116 N.L.R.B. 267. The Board there held that inducing employees of the City of Milwaukee to strike, etc. in pursuance of a secondary boycott directed ultimately against the Kohler Company and others was not a violation of § 8(b) (4) (A) of the Act because States and political subdivisions thereof are not employers, and their personnel are not employers, within the meaning of the definitions sections of the Act (the exclusion in §§ 2(2, 3) being parallel to that of the railroads and their employees), and thus inducements directed toward such workers are not within the prohibition of § 8(b) (4); the General Counsel opposed this view and one member of the Board dissented, both relying on our opinion in the Rice Milling case, supra, which had considered the effect of the analogous exclusion of railroads and their employees from the operation of the Act. It should be noted that the Board has recently rejected a possible ground for distinction between the Rice Milling (as well as the instant) case involving railroads and the Paper Makers case involving a municipality, in that the majority in the Furness Electric Co. case, supra footnote 9, held (over a vigorous dissent) that governmental organizations are as much "persons" within the meaning of § 8(b) (4) (A) of the Act as are the railroads, even though § 2(1) of the Act defines "person" to include corporations but not governmental units, and the New Haven case, supra footnote 9, on which the majority purported to rely, dealt only with the status of railroads as "persons."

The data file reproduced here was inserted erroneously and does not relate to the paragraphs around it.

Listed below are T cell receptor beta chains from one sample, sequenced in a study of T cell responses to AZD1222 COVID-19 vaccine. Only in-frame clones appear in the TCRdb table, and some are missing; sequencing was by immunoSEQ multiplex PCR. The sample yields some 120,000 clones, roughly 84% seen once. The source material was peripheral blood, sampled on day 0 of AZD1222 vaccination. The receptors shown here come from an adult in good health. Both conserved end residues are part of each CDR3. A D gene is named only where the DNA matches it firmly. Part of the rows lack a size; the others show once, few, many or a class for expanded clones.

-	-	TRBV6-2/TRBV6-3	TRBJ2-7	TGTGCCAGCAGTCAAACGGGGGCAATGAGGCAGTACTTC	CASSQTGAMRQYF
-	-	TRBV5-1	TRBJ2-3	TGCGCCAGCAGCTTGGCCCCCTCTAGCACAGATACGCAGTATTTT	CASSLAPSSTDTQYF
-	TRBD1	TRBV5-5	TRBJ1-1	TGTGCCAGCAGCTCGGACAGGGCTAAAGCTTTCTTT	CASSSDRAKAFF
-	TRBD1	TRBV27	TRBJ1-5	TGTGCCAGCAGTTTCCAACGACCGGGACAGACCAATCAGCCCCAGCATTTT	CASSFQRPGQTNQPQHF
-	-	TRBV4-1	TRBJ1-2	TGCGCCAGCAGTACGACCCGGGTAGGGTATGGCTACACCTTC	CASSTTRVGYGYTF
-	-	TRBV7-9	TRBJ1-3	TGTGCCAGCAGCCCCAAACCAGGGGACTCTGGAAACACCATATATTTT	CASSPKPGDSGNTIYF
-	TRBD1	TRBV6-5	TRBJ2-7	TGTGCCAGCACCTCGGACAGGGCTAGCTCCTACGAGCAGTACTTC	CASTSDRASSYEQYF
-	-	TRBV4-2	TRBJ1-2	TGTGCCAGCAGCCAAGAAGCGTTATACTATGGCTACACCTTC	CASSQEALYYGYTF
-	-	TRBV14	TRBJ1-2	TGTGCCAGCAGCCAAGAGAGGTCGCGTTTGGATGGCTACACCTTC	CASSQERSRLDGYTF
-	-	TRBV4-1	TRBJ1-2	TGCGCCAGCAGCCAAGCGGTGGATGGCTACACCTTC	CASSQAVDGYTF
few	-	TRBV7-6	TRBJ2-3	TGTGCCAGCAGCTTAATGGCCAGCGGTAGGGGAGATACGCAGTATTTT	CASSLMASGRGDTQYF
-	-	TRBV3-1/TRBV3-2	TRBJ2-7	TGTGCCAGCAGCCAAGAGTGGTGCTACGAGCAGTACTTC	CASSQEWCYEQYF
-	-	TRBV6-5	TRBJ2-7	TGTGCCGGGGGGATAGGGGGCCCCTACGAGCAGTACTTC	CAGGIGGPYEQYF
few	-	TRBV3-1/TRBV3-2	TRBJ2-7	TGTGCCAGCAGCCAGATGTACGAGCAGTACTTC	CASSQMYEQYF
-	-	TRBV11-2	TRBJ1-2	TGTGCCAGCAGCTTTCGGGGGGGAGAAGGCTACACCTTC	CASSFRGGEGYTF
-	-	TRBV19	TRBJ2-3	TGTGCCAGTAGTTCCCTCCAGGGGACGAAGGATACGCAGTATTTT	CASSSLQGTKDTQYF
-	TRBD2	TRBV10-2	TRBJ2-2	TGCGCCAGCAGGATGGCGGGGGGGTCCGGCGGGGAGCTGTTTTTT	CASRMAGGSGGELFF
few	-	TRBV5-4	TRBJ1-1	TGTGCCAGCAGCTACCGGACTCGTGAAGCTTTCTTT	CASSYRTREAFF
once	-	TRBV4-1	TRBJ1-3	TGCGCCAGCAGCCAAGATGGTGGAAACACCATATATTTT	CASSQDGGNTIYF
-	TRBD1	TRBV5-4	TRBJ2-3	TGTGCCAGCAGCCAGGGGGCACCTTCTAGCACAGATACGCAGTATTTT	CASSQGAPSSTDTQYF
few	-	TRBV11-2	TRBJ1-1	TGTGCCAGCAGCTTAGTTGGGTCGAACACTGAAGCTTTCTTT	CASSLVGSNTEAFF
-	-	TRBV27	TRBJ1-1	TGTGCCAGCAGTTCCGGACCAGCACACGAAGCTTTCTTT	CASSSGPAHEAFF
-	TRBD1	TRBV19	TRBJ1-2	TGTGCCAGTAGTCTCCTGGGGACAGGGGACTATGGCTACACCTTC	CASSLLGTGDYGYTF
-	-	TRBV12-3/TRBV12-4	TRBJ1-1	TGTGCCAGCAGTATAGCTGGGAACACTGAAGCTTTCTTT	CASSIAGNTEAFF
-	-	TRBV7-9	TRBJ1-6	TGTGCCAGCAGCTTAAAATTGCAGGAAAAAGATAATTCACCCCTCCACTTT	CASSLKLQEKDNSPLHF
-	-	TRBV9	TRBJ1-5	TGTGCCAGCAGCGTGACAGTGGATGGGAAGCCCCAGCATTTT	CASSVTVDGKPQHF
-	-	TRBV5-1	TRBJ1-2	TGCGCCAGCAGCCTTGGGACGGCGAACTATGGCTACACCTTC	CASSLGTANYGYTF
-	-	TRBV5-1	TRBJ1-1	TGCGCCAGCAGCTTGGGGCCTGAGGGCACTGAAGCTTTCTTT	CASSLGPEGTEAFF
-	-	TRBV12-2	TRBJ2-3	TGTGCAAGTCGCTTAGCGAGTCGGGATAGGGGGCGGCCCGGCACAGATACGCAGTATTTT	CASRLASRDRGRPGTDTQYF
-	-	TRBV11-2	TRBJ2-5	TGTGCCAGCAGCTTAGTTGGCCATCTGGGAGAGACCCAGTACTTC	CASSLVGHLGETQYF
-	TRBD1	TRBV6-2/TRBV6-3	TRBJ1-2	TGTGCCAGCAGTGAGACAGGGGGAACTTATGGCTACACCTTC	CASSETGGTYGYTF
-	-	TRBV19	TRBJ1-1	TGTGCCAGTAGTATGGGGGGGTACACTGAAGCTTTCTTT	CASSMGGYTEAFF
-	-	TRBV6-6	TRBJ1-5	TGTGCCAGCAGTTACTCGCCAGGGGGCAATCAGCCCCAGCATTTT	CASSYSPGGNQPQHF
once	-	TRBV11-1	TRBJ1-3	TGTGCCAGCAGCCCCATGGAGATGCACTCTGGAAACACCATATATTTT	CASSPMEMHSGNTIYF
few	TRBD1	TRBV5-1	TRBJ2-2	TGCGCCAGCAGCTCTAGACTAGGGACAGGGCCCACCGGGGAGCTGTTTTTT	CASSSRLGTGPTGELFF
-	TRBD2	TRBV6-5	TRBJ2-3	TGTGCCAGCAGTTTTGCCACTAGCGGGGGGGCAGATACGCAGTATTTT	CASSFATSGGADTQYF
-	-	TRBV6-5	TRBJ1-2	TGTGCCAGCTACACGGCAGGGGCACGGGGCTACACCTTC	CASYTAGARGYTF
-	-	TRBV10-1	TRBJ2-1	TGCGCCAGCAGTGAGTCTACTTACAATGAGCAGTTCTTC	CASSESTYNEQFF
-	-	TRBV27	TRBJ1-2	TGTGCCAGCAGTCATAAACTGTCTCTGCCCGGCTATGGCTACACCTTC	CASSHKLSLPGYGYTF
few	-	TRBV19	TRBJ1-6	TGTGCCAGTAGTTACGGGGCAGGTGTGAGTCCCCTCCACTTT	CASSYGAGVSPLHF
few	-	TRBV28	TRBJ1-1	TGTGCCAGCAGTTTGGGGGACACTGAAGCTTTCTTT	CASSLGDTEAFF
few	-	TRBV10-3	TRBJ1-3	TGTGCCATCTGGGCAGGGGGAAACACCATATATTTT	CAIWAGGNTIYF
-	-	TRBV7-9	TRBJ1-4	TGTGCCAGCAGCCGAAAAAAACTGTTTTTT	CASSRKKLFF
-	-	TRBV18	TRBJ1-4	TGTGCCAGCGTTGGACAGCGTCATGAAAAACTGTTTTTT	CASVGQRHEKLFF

One dissenting member again supported the position of the General Counsel (i. e. the position the General Counsel took before the trial examiner and before the Board) that our decision in the Rice Milling case is controlling. Cf. Stacey Mfg. Co. v. Commissioner of Internal Revenue, 6 Cir., 237 F.2d 605; we note, but do not here decide the possible implications of the reasoning in that case on the analogous problems of appellate review of decisions of the National Labor Relations Board


Cf. the Board's action on the remand of the Rice Miling case, 95 N.L.R.B. 1420

On Motion for Rehearing




The motion for interlocutory injunction, being considered as a motion for rehearing as to the concluding part of the opinion, is, upon consideration, Denied.